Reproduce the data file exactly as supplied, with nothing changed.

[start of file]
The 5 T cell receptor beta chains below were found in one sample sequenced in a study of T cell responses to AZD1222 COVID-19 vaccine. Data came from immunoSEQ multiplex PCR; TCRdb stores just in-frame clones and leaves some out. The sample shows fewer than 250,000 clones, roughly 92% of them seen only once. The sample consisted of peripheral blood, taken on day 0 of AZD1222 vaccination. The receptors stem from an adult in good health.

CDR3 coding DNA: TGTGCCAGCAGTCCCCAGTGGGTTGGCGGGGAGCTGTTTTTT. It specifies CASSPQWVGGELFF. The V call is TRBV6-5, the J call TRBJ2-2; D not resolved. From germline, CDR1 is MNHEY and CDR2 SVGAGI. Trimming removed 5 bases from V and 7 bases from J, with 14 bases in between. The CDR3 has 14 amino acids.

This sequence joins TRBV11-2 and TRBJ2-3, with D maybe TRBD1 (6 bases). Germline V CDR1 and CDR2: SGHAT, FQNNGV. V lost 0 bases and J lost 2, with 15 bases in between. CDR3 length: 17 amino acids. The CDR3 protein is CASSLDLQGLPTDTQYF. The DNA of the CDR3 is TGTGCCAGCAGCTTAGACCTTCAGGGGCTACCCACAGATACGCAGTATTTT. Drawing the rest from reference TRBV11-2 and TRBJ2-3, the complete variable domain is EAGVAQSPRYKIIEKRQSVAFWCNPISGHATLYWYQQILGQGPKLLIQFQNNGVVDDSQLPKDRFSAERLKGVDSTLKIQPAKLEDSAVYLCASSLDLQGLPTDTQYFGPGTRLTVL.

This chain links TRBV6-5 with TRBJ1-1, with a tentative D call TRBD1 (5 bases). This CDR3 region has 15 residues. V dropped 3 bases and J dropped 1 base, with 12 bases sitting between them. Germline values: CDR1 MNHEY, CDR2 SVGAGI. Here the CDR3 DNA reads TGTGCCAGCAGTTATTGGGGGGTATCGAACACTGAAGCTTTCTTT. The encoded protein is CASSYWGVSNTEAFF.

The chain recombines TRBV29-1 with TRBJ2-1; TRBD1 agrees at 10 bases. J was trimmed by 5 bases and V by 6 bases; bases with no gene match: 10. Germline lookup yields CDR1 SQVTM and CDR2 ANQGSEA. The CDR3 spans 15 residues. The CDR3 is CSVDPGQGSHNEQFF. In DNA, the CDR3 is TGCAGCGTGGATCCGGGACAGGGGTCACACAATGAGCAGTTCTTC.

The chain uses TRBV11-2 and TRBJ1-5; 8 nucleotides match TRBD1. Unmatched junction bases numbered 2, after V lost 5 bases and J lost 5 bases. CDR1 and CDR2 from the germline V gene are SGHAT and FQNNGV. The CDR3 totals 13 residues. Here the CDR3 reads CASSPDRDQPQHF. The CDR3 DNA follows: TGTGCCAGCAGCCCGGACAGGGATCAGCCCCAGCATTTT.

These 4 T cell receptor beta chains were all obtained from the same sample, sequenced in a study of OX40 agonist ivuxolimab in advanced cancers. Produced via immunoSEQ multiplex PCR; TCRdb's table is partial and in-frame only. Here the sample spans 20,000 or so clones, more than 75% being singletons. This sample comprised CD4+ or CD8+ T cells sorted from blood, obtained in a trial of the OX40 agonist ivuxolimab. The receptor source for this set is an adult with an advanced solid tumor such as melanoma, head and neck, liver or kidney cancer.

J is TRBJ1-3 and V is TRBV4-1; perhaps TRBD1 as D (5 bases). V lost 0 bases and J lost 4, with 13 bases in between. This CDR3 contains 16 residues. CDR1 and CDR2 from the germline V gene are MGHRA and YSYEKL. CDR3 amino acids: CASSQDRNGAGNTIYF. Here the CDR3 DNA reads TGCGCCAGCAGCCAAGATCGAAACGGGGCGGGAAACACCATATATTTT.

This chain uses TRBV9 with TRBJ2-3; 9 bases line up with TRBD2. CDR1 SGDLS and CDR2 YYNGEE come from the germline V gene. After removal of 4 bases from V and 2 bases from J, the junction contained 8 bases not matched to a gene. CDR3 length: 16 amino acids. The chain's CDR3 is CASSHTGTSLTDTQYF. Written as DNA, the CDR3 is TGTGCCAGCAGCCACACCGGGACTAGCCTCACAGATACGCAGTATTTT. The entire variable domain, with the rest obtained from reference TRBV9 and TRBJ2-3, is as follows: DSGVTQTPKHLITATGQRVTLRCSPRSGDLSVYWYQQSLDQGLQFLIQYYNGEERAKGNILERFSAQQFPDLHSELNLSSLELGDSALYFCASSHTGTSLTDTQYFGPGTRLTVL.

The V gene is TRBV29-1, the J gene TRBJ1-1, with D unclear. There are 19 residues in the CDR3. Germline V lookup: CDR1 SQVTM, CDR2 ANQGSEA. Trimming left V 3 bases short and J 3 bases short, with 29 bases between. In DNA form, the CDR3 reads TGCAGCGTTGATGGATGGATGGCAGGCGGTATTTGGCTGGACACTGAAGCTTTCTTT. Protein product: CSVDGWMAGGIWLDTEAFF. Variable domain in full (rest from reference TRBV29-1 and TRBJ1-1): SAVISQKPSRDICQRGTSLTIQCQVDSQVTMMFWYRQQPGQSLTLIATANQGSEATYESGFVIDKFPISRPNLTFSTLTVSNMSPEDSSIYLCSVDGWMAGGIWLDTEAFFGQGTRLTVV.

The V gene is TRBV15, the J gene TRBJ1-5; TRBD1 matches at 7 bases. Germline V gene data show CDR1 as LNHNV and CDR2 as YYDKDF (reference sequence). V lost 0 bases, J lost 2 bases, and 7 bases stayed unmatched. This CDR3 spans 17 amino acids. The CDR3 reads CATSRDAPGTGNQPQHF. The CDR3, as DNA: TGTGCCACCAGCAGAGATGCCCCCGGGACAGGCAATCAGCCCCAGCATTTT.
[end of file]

The 5 T cell receptor beta chains below were found in one sample sequenced in a study of T cell responses to AZD1222 COVID-19 vaccine. Data came from immunoSEQ multiplex PCR; TCRdb stores just in-frame clones and leaves some out. The sample shows fewer than 250,000 clones, roughly 92% of them seen only once. The sample consisted of peripheral blood, taken on day 0 of AZD1222 vaccination. The receptors stem from an adult in good health.

CDR3 coding DNA: TGTGCCAGCAGTCCCCAGTGGGTTGGCGGGGAGCTGTTTTTT. It specifies CASSPQWVGGELFF. The V call is TRBV6-5, the J call TRBJ2-2; D not resolved. From germline, CDR1 is MNHEY and CDR2 SVGAGI. Trimming removed 5 bases from V and 7 bases from J, with 14 bases in between. The CDR3 has 14 amino acids.

This sequence joins TRBV11-2 and TRBJ2-3, with D maybe TRBD1 (6 bases). Germline V CDR1 and CDR2: SGHAT, FQNNGV. V lost 0 bases and J lost 2, with 15 bases in between. CDR3 length: 17 amino acids. The CDR3 protein is CASSLDLQGLPTDTQYF. The DNA of the CDR3 is TGTGCCAGCAGCTTAGACCTTCAGGGGCTACCCACAGATACGCAGTATTTT. Drawing the rest from reference TRBV11-2 and TRBJ2-3, the complete variable domain is EAGVAQSPRYKIIEKRQSVAFWCNPISGHATLYWYQQILGQGPKLLIQFQNNGVVDDSQLPKDRFSAERLKGVDSTLKIQPAKLEDSAVYLCASSLDLQGLPTDTQYFGPGTRLTVL.

This chain links TRBV6-5 with TRBJ1-1, with a tentative D call TRBD1 (5 bases). This CDR3 region has 15 residues. V dropped 3 bases and J dropped 1 base, with 12 bases sitting between them. Germline values: CDR1 MNHEY, CDR2 SVGAGI. Here the CDR3 DNA reads TGTGCCAGCAGTTATTGGGGGGTATCGAACACTGAAGCTTTCTTT. The encoded protein is CASSYWGVSNTEAFF.

The chain recombines TRBV29-1 with TRBJ2-1; TRBD1 agrees at 10 bases. J was trimmed by 5 bases and V by 6 bases; bases with no gene match: 10. Germline lookup yields CDR1 SQVTM and CDR2 ANQGSEA. The CDR3 spans 15 residues. The CDR3 is CSVDPGQGSHNEQFF. In DNA, the CDR3 is TGCAGCGTGGATCCGGGACAGGGGTCACACAATGAGCAGTTCTTC.

The chain uses TRBV11-2 and TRBJ1-5; 8 nucleotides match TRBD1. Unmatched junction bases numbered 2, after V lost 5 bases and J lost 5 bases. CDR1 and CDR2 from the germline V gene are SGHAT and FQNNGV. The CDR3 totals 13 residues. Here the CDR3 reads CASSPDRDQPQHF. The CDR3 DNA follows: TGTGCCAGCAGCCCGGACAGGGATCAGCCCCAGCATTTT.

These 4 T cell receptor beta chains were all obtained from the same sample, sequenced in a study of OX40 agonist ivuxolimab in advanced cancers. Produced via immunoSEQ multiplex PCR; TCRdb's table is partial and in-frame only. Here the sample spans 20,000 or so clones, more than 75% being singletons. This sample comprised CD4+ or CD8+ T cells sorted from blood, obtained in a trial of the OX40 agonist ivuxolimab. The receptor source for this set is an adult with an advanced solid tumor such as melanoma, head and neck, liver or kidney cancer.

J is TRBJ1-3 and V is TRBV4-1; perhaps TRBD1 as D (5 bases). V lost 0 bases and J lost 4, with 13 bases in between. This CDR3 contains 16 residues. CDR1 and CDR2 from the germline V gene are MGHRA and YSYEKL. CDR3 amino acids: CASSQDRNGAGNTIYF. Here the CDR3 DNA reads TGCGCCAGCAGCCAAGATCGAAACGGGGCGGGAAACACCATATATTTT.

This chain uses TRBV9 with TRBJ2-3; 9 bases line up with TRBD2. CDR1 SGDLS and CDR2 YYNGEE come from the germline V gene. After removal of 4 bases from V and 2 bases from J, the junction contained 8 bases not matched to a gene. CDR3 length: 16 amino acids. The chain's CDR3 is CASSHTGTSLTDTQYF. Written as DNA, the CDR3 is TGTGCCAGCAGCCACACCGGGACTAGCCTCACAGATACGCAGTATTTT. The entire variable domain, with the rest obtained from reference TRBV9 and TRBJ2-3, is as follows: DSGVTQTPKHLITATGQRVTLRCSPRSGDLSVYWYQQSLDQGLQFLIQYYNGEERAKGNILERFSAQQFPDLHSELNLSSLELGDSALYFCASSHTGTSLTDTQYFGPGTRLTVL.

The V gene is TRBV29-1, the J gene TRBJ1-1, with D unclear. There are 19 residues in the CDR3. Germline V lookup: CDR1 SQVTM, CDR2 ANQGSEA. Trimming left V 3 bases short and J 3 bases short, with 29 bases between. In DNA form, the CDR3 reads TGCAGCGTTGATGGATGGATGGCAGGCGGTATTTGGCTGGACACTGAAGCTTTCTTT. Protein product: CSVDGWMAGGIWLDTEAFF. Variable domain in full (rest from reference TRBV29-1 and TRBJ1-1): SAVISQKPSRDICQRGTSLTIQCQVDSQVTMMFWYRQQPGQSLTLIATANQGSEATYESGFVIDKFPISRPNLTFSTLTVSNMSPEDSSIYLCSVDGWMAGGIWLDTEAFFGQGTRLTVV.

The V gene is TRBV15, the J gene TRBJ1-5; TRBD1 matches at 7 bases. Germline V gene data show CDR1 as LNHNV and CDR2 as YYDKDF (reference sequence). V lost 0 bases, J lost 2 bases, and 7 bases stayed unmatched. This CDR3 spans 17 amino acids. The CDR3 reads CATSRDAPGTGNQPQHF. The CDR3, as DNA: TGTGCCACCAGCAGAGATGCCCCCGGGACAGGCAATCAGCCCCAGCATTTT.